Late last week, Sheridan and I had the opportunity to meet with some reporters from Australia, Japan and Canada.  They were in town for a big press briefing that our Hardware team hosted to show off all of the cool new devices that are coming out this fall.  Like the new mouse that doubles as a remote and pointer when you’re doing presentations.  They even make hardware that works on Macs. Check out their stuff here.

Well, our Japanese friends had to cancel, but we did have a great time meeting with David Flynn from The Sydney Morning Herald and Stephen French from the Daily Telegraph (both from Australia) and then with Steve Makris from the Edmonton Journal.

So what really happens behind the scenes in press meetings?

Well, take the meeting with our Aussie friends.  We were scheduled to meet Friday morning, here in Building 115 where the MacBU lives.  Of course, on Thursday morning, we got a call asking if we could change both the time & location. Noon (1.5 hours notice – but hey, we were getting lunch of out the deal so of course we’ll be there), Thursday, over at the conference center. Scramble! Grab demo machines, call a shuttle, and head over to the conference center.  Find the meeting room and set up the demo machines with 5 minutes to spare. Whew.

Our meeting with David and Stephen was a little unusual in that we had reporters from 2 publications in the same meeting.  Generally we like to have one on one time, so that all of us can focus on the particular story the reporter is interested in.  Especially in meetings like last week, where we don’t have “hard” news (breaking news) and are mainly meeting to recap recent announcements.  Imagine having just 30 minutes to cover everything from our WWDC announcements and the announcements so far about the next version of Office for Mac, as well as trying to answer questions about what it’s like to work in the MacBU, how many Canadians work in MacBU, how many former Apple employees work in MacBU….all of the “color commentary” that makes for interesting stories. Oh, and we still want to demo the soon-to-launch new version of Messenger for Mac for you!

All turned out well in the end, as we were able to reschedule times for David and Steve to come over to our building and tour our lab, meet a few other MacBU folks, and get some photos to go with their stories.  David has filed his story already, and Stephen and Steve both have stories in the works as well,  so we’ll keep an eye out for those.  It’s great to see continued enthusiasm for things we’ve talked about over the past few months, and I’m glad we can get in to some additional details for you here on the blog.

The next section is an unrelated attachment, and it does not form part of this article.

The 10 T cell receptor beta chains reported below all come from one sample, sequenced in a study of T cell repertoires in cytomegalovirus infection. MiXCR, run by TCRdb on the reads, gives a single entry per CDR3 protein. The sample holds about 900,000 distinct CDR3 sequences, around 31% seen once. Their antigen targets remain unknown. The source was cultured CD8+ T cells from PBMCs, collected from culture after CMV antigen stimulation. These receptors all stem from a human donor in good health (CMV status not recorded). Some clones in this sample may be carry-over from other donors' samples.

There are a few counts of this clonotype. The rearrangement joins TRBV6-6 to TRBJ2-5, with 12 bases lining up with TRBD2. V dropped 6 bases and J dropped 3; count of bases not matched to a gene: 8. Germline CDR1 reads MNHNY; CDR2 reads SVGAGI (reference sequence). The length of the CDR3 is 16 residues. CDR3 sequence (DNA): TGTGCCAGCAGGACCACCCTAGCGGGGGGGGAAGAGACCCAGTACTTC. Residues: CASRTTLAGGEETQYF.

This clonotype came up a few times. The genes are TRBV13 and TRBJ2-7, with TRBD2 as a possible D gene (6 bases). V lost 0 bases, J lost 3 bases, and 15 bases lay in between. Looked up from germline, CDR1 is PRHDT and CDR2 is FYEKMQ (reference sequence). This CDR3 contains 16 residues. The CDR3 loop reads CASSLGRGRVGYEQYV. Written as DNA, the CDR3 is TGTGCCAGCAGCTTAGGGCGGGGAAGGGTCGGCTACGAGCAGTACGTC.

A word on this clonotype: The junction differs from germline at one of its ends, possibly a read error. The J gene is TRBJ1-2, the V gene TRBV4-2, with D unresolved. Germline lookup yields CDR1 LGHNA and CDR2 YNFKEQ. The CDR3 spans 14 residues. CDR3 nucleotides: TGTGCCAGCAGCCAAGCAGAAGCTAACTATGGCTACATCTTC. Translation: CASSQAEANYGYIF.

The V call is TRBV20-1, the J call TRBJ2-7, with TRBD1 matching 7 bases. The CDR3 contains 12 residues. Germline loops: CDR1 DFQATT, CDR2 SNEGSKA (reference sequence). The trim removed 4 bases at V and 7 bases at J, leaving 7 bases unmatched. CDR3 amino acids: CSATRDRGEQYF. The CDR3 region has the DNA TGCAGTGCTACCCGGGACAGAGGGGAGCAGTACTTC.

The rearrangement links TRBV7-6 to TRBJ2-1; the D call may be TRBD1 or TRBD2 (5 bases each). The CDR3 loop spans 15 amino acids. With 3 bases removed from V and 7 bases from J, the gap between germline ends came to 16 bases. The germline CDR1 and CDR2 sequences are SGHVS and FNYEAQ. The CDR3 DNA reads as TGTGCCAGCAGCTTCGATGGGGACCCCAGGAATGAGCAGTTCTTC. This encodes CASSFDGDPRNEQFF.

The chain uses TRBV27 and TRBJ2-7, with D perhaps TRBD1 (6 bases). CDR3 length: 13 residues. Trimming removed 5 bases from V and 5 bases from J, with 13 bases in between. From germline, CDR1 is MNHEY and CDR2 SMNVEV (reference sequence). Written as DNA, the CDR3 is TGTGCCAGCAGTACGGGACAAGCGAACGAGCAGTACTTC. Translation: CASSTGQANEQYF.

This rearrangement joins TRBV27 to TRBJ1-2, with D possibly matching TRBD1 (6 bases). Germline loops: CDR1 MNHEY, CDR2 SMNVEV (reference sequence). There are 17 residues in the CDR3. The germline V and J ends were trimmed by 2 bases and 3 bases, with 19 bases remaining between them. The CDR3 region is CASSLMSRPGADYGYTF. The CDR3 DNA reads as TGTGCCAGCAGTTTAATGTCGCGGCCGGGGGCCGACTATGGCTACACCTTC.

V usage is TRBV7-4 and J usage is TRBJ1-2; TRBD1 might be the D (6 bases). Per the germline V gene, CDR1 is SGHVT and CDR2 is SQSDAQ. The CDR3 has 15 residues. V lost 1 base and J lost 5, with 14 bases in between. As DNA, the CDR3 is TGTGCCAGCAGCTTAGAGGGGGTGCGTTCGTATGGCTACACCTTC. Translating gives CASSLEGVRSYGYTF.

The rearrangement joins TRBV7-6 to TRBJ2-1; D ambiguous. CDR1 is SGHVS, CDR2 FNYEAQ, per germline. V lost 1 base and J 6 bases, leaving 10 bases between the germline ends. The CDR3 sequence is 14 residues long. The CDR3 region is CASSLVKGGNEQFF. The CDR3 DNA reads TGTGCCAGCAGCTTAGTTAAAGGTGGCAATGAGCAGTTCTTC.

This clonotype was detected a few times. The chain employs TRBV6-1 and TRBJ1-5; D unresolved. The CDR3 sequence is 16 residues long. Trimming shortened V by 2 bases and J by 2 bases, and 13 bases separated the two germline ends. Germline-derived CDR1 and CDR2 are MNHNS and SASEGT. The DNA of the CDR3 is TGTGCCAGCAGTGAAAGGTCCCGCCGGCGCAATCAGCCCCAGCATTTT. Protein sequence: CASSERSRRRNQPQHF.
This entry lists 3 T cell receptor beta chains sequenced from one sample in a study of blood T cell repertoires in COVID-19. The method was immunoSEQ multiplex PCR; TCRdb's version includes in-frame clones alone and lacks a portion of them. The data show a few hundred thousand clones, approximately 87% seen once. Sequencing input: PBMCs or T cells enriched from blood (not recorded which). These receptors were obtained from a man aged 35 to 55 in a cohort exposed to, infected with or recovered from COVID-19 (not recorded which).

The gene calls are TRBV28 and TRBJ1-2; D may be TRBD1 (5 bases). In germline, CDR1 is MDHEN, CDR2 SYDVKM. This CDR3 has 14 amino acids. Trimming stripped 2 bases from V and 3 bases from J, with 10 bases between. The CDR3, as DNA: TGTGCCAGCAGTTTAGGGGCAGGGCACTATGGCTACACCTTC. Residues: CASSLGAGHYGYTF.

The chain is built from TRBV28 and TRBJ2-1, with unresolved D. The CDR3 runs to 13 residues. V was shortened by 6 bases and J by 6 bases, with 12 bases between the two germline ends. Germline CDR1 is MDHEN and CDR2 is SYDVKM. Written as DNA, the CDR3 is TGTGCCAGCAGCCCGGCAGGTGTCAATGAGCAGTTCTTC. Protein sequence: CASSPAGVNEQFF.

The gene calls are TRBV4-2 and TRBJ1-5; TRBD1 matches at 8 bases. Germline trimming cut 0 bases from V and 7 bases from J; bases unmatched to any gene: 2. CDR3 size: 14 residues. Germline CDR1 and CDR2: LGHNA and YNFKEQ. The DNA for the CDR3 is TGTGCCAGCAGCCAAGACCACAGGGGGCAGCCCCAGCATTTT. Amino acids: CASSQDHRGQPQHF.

Some of you have asked why we didn’t “break this story” here on the blog.  This wasn’t so much new news, since we’ve talked about it all before, but I expect that in the future we will sometimes be able to share sneak peaks and other news here first.

With any press meeting, I think what doesn’t make it in to print is as interesting as what does.  Here are some examples from last week’s meetings:

Q:  How do you get customer feedback when you don’t have big public betas like Office on the Windows side?

A:  We have several ways to get feedback as we’re developing. First, we do have a small group of beta testers that help us early on. Then as the code base gets more stable, we have customers from a variety of different types and sizes of companies (including schools) who help us beta test in their environments.  And we have usability labs in Redmond and Mountain View where our usability experts like Nadyne run hundreds of hours of tests at all different phases of development.  All of that input goes right back to the teams working on the various features so that they can refine and fine tune their work.

Q: Is it more important to do features that are also in Office for Windows or to do features that use Apple OS technologies?

A:  Actually, both are important to us.  We balance our team across work that focuses on compatibility  with our Windows counterpart (like the file format work, features like the Compatibility Report, etc.) but we also want to give our customers features that are “Mac.”  That’s why we work on things like iSync support, making our files searchable by Spotlight, etc.  It’s an important conversation for us, since we know that both are important to our customers.

Q: Why does it take us so long after Office for Windows ships to release our next version?

A: Testing. Testing. Testing.  We run tens of thousands of automated tests against all different machine configurations (different machine types, OS flavors) as well as doing thousands of hours of human testing.  All of this is to help us find and fix bugs and be sure that all of the work we’ve done results in a great customer experience.  For example, to switch to the new XML file format that WinOffice is moving to, we get regular drops of code from the WinOffice team during our development cycle, so that we can understand how they are implementing the file format.  Portions of the code need to be ported over to OS X and then we start testing.  It’s not unusual to see changes in the code right up to RTM (release to manufacturing), so until we have their final build we can't finish up our file format work.  Once we have it, we check to be sure nothing has changed and then start our final test passes.  We want to be sure we do very thorough testing on the final code so that our Mac customers don’t have to worry about their files being compatible with WinOffice. By the way, if you want to see what our lab here in Redmond looks like, check out the post that David did on his blog